How did this story come about?
This is that splendid thing, the story that arrives as a dream. I woke up in the middle of the night reeling from the image from a man skateboarding down a mountainside with an avalanche of boulders chasing after him, only to be paced by a rickety dented robot bearing a birthday card to whom he would snarl, “Fuck off.” I woke having absolutely no idea how this situation would come about, and everything else was reverse engineering. I’ve got to tell you, the moment I came up with that bit about the Galactic Year, I knew I had struck gold.
The voice is so restrained, the perfect foil to the absurd tale. Did you consider any other approach?
This is not a story where voice was considered, not really. Sometimes function dictates form. Nothing else would have worked for this shaggy-dog story. I was more worried about coming up with a satisfying ending. There was that “Galactic Year” thing, and for a while it seemed like that would be the final twist, the stunning ha-ha that wrapped it all up in a bow, but sometimes it’s honestly wiser to take that clever surprise ending you’re so proud of and move past it, to see what else develops. As I did.
Can you talk about the structure and pace you chose?
About all I can say is that it was originally going to be just a series of adventurous vignettes interrupted by the robot, but I realized at the midpoint that it needed a plot greater than that, that the poor robot also deserved closure, as it was just trying to do its goddamned job.
That last killer line slayed me. Did it come first, last, or somewhere along the way?
As near as I can remember, I didn’t know exactly how I was going to wrap it up until I began the last scene.
Is there anything else you would like readers to know about this story?
Sure, here’s a little piece of trivia. One of the story’s other robots, PHP-321, made its debut a little more than a quarter of a century ago, in a story called “The Last Robot.” It was my first published science fiction story (I had previously only published horror), and one of the first stories I ever wrote that ever made a splash worth mentioning. I thought enough time had passed that it could show up among a gathering of robotic drinking buddies. (Giving the protagonists of some stories cameo appearances in others is a harmless little tic of mine that really accomplishes little for their literary quality, but amuses me no end, when I indulge.)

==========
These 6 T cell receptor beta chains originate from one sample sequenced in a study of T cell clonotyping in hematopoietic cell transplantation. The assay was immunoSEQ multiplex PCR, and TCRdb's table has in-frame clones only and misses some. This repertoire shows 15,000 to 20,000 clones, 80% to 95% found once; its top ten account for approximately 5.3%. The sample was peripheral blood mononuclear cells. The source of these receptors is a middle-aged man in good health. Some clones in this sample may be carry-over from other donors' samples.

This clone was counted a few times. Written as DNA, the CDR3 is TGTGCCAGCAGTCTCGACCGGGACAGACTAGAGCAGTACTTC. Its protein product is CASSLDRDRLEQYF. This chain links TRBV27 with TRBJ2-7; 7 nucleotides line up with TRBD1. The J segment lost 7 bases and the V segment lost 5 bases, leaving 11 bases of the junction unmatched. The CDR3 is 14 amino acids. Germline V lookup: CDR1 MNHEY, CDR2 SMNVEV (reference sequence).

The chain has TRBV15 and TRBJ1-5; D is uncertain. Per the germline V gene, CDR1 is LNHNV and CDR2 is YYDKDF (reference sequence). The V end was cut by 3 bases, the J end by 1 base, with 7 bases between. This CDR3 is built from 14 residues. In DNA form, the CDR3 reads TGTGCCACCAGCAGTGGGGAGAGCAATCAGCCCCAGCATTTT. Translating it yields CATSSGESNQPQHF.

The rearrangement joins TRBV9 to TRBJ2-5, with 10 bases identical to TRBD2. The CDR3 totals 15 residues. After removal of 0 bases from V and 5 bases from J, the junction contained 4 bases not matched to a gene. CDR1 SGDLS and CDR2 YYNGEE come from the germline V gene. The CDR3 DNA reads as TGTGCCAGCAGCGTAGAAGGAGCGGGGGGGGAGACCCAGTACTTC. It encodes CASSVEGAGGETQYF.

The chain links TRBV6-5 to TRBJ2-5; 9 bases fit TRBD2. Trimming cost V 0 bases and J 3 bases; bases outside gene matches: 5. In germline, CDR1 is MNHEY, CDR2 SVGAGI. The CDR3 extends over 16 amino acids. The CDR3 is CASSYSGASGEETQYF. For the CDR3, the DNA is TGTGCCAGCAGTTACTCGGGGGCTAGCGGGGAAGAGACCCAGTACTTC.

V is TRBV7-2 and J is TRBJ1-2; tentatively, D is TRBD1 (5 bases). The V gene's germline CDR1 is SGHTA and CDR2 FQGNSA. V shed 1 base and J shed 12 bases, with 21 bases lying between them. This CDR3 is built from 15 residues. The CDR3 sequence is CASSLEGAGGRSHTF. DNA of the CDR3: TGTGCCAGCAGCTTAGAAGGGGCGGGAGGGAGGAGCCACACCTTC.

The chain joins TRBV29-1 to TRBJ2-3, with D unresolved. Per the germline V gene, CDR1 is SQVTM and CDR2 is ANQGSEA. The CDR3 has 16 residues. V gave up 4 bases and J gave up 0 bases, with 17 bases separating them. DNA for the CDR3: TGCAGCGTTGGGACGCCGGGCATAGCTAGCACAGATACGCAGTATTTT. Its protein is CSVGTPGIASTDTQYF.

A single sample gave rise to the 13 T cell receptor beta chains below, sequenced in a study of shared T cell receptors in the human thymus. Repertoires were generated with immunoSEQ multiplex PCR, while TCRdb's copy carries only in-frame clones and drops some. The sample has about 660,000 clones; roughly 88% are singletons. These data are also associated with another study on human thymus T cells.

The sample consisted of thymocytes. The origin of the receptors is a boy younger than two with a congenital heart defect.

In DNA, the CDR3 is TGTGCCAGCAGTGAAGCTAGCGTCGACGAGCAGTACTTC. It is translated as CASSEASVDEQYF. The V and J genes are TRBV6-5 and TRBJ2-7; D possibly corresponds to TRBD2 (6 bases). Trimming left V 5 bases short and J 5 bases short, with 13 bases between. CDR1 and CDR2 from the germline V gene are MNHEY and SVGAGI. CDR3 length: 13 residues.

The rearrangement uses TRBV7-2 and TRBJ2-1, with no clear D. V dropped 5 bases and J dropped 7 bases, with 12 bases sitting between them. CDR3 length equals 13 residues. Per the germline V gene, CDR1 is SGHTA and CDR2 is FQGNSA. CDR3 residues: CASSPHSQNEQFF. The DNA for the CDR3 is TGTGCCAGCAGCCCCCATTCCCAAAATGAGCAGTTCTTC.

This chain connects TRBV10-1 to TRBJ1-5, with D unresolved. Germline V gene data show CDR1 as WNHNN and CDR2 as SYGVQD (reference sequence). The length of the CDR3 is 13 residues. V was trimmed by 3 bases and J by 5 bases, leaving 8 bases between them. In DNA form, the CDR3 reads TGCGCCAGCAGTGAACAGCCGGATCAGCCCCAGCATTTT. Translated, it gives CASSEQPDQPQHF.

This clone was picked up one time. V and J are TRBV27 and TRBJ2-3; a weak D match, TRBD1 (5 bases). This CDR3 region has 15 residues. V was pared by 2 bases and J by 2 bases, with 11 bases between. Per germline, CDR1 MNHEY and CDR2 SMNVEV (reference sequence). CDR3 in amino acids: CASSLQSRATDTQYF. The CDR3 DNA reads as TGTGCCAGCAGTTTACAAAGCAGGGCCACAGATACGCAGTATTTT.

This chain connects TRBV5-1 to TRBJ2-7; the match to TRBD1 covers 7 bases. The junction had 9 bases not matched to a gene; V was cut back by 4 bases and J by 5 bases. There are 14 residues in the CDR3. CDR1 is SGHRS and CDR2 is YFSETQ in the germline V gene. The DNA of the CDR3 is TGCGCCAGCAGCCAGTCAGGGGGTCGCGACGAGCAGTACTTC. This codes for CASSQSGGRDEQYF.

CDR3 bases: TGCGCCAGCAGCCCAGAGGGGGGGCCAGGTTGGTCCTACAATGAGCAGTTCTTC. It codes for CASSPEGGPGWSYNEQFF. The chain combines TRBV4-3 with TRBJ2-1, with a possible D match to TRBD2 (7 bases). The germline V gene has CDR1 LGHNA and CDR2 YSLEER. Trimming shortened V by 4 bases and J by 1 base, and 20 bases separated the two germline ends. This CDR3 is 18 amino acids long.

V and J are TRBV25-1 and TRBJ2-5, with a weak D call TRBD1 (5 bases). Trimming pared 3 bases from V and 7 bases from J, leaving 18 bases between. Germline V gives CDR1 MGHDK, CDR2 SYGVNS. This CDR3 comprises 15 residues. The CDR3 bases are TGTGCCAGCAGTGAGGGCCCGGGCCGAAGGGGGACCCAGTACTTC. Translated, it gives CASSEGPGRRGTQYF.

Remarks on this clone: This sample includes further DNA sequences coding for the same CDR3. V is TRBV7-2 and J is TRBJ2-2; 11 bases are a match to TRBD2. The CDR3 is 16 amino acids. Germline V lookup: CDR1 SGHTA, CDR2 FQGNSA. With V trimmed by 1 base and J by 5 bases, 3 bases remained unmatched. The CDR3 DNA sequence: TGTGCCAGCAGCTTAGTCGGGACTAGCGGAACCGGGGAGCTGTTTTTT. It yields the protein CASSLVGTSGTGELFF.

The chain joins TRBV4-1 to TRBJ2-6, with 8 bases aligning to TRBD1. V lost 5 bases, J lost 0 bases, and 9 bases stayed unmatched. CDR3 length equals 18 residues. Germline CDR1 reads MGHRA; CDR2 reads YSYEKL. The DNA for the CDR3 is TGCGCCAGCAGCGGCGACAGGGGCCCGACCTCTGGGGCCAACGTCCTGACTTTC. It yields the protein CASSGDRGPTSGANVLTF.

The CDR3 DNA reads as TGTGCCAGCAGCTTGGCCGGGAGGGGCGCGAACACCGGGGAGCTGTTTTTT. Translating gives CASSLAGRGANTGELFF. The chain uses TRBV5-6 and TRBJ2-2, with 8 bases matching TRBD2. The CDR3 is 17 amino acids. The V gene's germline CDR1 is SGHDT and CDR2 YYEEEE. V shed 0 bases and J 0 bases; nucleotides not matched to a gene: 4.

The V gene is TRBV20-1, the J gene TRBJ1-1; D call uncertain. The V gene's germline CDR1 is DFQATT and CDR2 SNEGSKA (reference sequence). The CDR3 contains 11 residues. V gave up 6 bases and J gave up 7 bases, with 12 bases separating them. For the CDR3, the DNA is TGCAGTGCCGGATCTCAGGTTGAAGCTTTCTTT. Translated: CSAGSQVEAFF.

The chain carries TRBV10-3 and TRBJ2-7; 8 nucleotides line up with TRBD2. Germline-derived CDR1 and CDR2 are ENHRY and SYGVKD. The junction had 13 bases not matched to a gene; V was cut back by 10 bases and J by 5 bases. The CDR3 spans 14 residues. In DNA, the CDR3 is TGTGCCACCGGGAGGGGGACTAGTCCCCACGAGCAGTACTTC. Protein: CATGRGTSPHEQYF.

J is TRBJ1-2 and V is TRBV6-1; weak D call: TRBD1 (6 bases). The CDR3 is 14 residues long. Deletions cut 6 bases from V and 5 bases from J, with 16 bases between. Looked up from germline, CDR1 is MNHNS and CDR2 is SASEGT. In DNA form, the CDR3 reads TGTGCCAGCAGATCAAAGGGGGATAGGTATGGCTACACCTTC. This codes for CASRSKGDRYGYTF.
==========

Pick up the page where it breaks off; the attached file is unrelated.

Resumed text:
Whose absurdist writing do you enjoy?
Bill Fitzhugh, Christopher Moore, Donald Westlake.
What do you wish interviewers would ask you about?
I have a website (adamtroycastro.com), at which you can find a complete bibliography and many essays, reviews, rants, and links to older entries in my movie blog, The Remake Chronicles. That latter ongoing project moved on to the defunct Fantastic Stories of the Imagination and from there to my Patreon page, where for a pittance you can support this author in his quest to produce as many stories as possible. Please, interviewers, ask me about those.
Any news or projects you want to share?
(Sigh) I now have TWO novels homeless but making the rounds. I must also mention a novella coming up in Analog, sometime in 2020, the latest story in a series about my far-future super-spy, Draiken, called (gulp), “Draiken Dies.” But . . . does he? Does he really?
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